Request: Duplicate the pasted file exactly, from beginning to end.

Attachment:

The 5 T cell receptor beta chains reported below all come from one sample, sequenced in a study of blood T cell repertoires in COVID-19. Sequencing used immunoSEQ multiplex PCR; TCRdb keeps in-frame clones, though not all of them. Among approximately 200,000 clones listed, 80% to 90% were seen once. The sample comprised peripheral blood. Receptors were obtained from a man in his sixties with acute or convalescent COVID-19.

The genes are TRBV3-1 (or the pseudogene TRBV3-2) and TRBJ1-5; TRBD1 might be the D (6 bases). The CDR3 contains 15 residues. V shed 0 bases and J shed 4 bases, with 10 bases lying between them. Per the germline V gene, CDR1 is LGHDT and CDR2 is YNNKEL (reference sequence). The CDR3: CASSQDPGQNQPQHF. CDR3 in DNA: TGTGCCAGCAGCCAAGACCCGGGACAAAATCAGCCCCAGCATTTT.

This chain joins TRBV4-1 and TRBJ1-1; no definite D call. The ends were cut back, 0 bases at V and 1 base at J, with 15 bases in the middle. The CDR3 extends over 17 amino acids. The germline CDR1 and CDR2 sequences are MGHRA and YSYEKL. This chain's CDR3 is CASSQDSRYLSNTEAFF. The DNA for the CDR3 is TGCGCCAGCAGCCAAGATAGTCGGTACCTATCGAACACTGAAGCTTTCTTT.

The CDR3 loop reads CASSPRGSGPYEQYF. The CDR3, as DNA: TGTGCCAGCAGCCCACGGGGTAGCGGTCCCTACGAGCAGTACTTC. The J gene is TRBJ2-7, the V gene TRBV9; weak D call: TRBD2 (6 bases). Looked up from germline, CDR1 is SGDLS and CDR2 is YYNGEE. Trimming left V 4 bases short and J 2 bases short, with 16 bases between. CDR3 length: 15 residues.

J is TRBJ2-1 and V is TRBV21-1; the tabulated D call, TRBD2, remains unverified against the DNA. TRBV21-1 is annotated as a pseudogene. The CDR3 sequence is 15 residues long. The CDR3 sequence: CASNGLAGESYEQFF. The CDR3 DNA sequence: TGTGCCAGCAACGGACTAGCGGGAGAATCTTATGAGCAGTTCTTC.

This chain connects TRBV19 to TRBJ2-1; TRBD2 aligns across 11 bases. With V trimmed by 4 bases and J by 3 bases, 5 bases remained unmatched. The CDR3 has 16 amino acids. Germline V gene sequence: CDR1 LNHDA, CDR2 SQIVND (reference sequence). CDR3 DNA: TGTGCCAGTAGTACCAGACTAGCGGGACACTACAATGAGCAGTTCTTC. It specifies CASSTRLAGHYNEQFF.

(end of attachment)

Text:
The 5 T cell receptor beta chains reported below all come from one sample, sequenced in a study of blood T cell repertoires in COVID-19. Sequencing used immunoSEQ multiplex PCR; TCRdb keeps in-frame clones, though not all of them. Among approximately 200,000 clones listed, 80% to 90% were seen once. The sample comprised peripheral blood. Receptors were obtained from a man in his sixties with acute or convalescent COVID-19.

The genes are TRBV3-1 (or the pseudogene TRBV3-2) and TRBJ1-5; TRBD1 might be the D (6 bases). The CDR3 contains 15 residues. V shed 0 bases and J shed 4 bases, with 10 bases lying between them. Per the germline V gene, CDR1 is LGHDT and CDR2 is YNNKEL (reference sequence). The CDR3: CASSQDPGQNQPQHF. CDR3 in DNA: TGTGCCAGCAGCCAAGACCCGGGACAAAATCAGCCCCAGCATTTT.

This chain joins TRBV4-1 and TRBJ1-1; no definite D call. The ends were cut back, 0 bases at V and 1 base at J, with 15 bases in the middle. The CDR3 extends over 17 amino acids. The germline CDR1 and CDR2 sequences are MGHRA and YSYEKL. This chain's CDR3 is CASSQDSRYLSNTEAFF. The DNA for the CDR3 is TGCGCCAGCAGCCAAGATAGTCGGTACCTATCGAACACTGAAGCTTTCTTT.

The CDR3 loop reads CASSPRGSGPYEQYF. The CDR3, as DNA: TGTGCCAGCAGCCCACGGGGTAGCGGTCCCTACGAGCAGTACTTC. The J gene is TRBJ2-7, the V gene TRBV9; weak D call: TRBD2 (6 bases). Looked up from germline, CDR1 is SGDLS and CDR2 is YYNGEE. Trimming left V 4 bases short and J 2 bases short, with 16 bases between. CDR3 length: 15 residues.

J is TRBJ2-1 and V is TRBV21-1; the tabulated D call, TRBD2, remains unverified against the DNA. TRBV21-1 is annotated as a pseudogene. The CDR3 sequence is 15 residues long. The CDR3 sequence: CASNGLAGESYEQFF. The CDR3 DNA sequence: TGTGCCAGCAACGGACTAGCGGGAGAATCTTATGAGCAGTTCTTC.

This chain connects TRBV19 to TRBJ2-1; TRBD2 aligns across 11 bases. With V trimmed by 4 bases and J by 3 bases, 5 bases remained unmatched. The CDR3 has 16 amino acids. Germline V gene sequence: CDR1 LNHDA, CDR2 SQIVND (reference sequence). CDR3 DNA: TGTGCCAGTAGTACCAGACTAGCGGGACACTACAATGAGCAGTTCTTC. It specifies CASSTRLAGHYNEQFF.